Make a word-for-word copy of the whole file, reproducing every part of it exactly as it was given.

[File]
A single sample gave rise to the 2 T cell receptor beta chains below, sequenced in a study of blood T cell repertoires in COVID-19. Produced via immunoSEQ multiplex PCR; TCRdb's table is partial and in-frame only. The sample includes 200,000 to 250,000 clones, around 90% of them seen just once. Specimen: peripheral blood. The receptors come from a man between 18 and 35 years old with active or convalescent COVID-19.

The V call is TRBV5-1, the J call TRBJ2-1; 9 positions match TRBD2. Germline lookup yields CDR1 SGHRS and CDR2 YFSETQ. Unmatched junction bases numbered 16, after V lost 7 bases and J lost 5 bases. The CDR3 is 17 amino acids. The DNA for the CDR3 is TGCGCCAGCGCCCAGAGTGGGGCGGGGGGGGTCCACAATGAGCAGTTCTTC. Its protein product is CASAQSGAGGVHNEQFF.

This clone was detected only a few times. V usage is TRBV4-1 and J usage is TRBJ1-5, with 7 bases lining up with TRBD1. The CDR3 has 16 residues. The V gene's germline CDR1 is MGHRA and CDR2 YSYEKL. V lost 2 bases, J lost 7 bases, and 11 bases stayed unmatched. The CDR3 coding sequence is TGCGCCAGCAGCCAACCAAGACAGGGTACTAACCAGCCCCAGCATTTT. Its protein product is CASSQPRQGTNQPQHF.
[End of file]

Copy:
A single sample gave rise to the 2 T cell receptor beta chains below, sequenced in a study of blood T cell repertoires in COVID-19. Produced via immunoSEQ multiplex PCR; TCRdb's table is partial and in-frame only. The sample includes 200,000 to 250,000 clones, around 90% of them seen just once. Specimen: peripheral blood. The receptors come from a man between 18 and 35 years old with active or convalescent COVID-19.

The V call is TRBV5-1, the J call TRBJ2-1; 9 positions match TRBD2. Germline lookup yields CDR1 SGHRS and CDR2 YFSETQ. Unmatched junction bases numbered 16, after V lost 7 bases and J lost 5 bases. The CDR3 is 17 amino acids. The DNA for the CDR3 is TGCGCCAGCGCCCAGAGTGGGGCGGGGGGGGTCCACAATGAGCAGTTCTTC. Its protein product is CASAQSGAGGVHNEQFF.

This clone was detected only a few times. V usage is TRBV4-1 and J usage is TRBJ1-5, with 7 bases lining up with TRBD1. The CDR3 has 16 residues. The V gene's germline CDR1 is MGHRA and CDR2 YSYEKL. V lost 2 bases, J lost 7 bases, and 11 bases stayed unmatched. The CDR3 coding sequence is TGCGCCAGCAGCCAACCAAGACAGGGTACTAACCAGCCCCAGCATTTT. Its protein product is CASSQPRQGTNQPQHF.